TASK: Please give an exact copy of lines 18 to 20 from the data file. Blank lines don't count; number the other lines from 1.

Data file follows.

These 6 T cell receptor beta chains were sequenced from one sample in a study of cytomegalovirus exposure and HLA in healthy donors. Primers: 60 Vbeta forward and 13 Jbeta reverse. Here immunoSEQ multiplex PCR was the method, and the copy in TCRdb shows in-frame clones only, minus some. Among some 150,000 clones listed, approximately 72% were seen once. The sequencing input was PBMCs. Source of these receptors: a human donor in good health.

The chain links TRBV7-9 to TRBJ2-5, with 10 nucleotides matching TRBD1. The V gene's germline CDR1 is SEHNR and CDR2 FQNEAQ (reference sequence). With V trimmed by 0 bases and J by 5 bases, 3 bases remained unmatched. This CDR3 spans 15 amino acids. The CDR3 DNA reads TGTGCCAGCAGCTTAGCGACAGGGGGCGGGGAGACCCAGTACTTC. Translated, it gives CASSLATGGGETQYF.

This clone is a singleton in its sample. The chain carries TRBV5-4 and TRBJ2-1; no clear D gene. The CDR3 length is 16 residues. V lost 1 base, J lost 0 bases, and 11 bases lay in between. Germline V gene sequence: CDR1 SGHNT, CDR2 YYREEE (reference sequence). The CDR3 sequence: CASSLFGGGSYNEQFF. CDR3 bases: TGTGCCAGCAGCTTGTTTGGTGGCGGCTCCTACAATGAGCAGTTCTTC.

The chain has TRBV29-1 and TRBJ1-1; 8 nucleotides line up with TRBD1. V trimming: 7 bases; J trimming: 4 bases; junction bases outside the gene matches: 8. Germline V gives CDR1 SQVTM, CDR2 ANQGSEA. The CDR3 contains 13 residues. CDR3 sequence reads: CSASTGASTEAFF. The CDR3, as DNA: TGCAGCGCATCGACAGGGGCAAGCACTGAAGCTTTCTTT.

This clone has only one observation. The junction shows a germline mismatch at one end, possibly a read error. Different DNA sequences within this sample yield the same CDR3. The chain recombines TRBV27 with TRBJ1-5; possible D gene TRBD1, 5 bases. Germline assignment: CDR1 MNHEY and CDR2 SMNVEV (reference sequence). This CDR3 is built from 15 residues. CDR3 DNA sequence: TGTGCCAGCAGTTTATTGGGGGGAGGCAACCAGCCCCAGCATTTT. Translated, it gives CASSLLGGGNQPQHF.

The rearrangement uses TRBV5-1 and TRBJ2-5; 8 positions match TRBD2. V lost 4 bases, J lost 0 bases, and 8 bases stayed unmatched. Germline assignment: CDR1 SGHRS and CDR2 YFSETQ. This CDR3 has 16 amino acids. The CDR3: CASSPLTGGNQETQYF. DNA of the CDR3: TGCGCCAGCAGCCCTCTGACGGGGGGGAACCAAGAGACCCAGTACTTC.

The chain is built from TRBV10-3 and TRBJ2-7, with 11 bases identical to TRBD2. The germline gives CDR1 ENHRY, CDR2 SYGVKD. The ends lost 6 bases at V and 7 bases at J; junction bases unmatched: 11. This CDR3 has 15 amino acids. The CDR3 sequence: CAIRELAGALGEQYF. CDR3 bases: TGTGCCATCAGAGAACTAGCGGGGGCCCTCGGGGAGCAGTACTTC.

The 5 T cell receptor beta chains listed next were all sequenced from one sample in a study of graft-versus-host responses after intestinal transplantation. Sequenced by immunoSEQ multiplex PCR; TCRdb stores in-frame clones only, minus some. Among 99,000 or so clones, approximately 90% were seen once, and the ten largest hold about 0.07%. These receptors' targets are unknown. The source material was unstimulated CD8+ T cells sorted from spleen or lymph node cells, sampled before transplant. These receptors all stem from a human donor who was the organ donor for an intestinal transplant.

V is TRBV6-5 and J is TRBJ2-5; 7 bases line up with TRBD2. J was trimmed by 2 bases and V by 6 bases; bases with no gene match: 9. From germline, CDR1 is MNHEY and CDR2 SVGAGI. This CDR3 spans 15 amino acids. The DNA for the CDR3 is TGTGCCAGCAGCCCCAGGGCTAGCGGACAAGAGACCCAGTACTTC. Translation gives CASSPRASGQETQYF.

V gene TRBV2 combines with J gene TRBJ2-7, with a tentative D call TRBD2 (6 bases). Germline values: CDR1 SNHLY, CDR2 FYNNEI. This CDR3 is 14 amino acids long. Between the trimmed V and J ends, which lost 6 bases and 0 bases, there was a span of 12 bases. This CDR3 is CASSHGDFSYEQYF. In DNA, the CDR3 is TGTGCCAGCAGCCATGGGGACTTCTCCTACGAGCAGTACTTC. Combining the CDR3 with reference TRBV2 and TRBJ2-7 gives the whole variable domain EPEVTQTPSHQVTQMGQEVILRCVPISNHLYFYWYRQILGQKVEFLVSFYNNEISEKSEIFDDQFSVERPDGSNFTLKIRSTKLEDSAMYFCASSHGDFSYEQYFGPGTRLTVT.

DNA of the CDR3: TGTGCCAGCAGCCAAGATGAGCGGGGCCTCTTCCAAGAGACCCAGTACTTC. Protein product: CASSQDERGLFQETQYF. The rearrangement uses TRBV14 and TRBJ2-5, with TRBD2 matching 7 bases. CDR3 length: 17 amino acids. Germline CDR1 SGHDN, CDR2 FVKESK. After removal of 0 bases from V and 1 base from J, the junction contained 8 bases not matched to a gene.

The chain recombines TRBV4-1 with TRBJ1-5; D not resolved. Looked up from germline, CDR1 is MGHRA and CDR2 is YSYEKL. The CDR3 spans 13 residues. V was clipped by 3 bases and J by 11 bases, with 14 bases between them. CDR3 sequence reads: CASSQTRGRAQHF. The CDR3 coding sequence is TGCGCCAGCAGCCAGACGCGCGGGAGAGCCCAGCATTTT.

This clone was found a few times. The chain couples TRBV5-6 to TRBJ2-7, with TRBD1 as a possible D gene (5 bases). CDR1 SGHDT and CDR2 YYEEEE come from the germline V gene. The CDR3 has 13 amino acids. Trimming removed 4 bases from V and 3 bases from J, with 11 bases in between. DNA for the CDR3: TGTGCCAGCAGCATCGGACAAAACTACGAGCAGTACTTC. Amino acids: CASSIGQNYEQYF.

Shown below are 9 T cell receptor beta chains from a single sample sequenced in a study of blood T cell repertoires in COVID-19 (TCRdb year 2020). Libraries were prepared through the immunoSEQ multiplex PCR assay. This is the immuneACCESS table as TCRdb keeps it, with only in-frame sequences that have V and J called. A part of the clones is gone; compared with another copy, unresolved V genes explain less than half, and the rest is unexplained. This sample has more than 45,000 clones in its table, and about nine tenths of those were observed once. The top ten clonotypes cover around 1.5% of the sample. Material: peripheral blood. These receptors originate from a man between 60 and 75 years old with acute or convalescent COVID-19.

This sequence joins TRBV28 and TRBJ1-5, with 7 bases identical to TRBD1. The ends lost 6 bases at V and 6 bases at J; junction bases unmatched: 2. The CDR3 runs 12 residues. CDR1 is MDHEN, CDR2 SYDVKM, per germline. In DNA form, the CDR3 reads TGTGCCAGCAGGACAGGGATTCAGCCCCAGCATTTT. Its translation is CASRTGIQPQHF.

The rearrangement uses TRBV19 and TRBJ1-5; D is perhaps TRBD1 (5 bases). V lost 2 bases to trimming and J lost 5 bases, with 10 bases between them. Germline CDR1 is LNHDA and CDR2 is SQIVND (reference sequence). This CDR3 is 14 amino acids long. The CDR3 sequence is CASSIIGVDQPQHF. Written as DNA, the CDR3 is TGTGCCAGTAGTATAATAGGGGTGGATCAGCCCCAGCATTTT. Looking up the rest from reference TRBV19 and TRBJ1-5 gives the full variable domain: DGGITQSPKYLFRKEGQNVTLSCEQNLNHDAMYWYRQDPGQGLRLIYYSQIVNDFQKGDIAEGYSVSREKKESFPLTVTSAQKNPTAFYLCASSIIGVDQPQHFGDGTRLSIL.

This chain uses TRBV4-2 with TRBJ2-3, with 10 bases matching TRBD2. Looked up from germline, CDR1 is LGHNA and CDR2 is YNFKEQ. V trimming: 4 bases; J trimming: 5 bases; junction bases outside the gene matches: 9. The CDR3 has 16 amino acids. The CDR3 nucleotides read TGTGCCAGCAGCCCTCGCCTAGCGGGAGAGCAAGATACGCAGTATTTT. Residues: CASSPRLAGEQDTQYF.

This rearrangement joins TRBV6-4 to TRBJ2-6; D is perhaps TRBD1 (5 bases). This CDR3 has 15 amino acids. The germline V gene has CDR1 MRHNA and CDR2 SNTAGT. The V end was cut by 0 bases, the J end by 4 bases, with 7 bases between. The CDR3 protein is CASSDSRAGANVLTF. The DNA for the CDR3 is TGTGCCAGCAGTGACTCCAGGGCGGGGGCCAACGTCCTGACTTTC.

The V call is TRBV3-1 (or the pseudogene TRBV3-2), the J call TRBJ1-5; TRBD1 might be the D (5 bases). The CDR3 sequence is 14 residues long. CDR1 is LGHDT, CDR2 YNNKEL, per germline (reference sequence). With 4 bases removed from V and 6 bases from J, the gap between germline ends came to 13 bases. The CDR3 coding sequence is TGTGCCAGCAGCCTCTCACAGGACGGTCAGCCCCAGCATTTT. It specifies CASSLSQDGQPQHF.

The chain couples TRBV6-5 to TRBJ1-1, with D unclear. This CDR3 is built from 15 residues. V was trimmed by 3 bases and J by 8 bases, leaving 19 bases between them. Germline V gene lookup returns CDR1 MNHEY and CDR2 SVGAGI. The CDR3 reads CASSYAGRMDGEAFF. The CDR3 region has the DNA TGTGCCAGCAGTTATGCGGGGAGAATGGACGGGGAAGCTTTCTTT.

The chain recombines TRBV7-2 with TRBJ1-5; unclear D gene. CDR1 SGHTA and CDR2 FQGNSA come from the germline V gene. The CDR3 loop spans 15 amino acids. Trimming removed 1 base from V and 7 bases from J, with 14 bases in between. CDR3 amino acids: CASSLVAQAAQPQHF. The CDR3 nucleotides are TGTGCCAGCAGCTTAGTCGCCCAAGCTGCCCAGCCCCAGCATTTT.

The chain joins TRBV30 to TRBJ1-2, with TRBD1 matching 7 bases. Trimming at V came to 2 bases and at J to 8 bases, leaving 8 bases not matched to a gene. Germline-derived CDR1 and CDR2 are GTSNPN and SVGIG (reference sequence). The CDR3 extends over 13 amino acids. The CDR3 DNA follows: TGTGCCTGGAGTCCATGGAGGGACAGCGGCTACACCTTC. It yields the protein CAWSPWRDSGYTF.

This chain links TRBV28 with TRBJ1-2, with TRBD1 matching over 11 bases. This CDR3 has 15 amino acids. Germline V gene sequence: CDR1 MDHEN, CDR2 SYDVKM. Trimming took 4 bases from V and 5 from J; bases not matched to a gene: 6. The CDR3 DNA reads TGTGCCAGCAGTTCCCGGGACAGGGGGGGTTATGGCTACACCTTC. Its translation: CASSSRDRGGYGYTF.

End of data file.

This rearrangement joins TRBV6-4 to TRBJ2-6; D is perhaps TRBD1 (5 bases). This CDR3 has 15 amino acids. The germline V gene has CDR1 MRHNA and CDR2 SNTAGT. The V end was cut by 0 bases, the J end by 4 bases, with 7 bases between. The CDR3 protein is CASSDSRAGANVLTF. The DNA for the CDR3 is TGTGCCAGCAGTGACTCCAGGGCGGGGGCCAACGTCCTGACTTTC.

The V call is TRBV3-1 (or the pseudogene TRBV3-2), the J call TRBJ1-5; TRBD1 might be the D (5 bases). The CDR3 sequence is 14 residues long. CDR1 is LGHDT, CDR2 YNNKEL, per germline (reference sequence). With 4 bases removed from V and 6 bases from J, the gap between germline ends came to 13 bases. The CDR3 coding sequence is TGTGCCAGCAGCCTCTCACAGGACGGTCAGCCCCAGCATTTT. It specifies CASSLSQDGQPQHF.

The chain couples TRBV6-5 to TRBJ1-1, with D unclear. This CDR3 is built from 15 residues. V was trimmed by 3 bases and J by 8 bases, leaving 19 bases between them. Germline V gene lookup returns CDR1 MNHEY and CDR2 SVGAGI. The CDR3 reads CASSYAGRMDGEAFF. The CDR3 region has the DNA TGTGCCAGCAGTTATGCGGGGAGAATGGACGGGGAAGCTTTCTTT.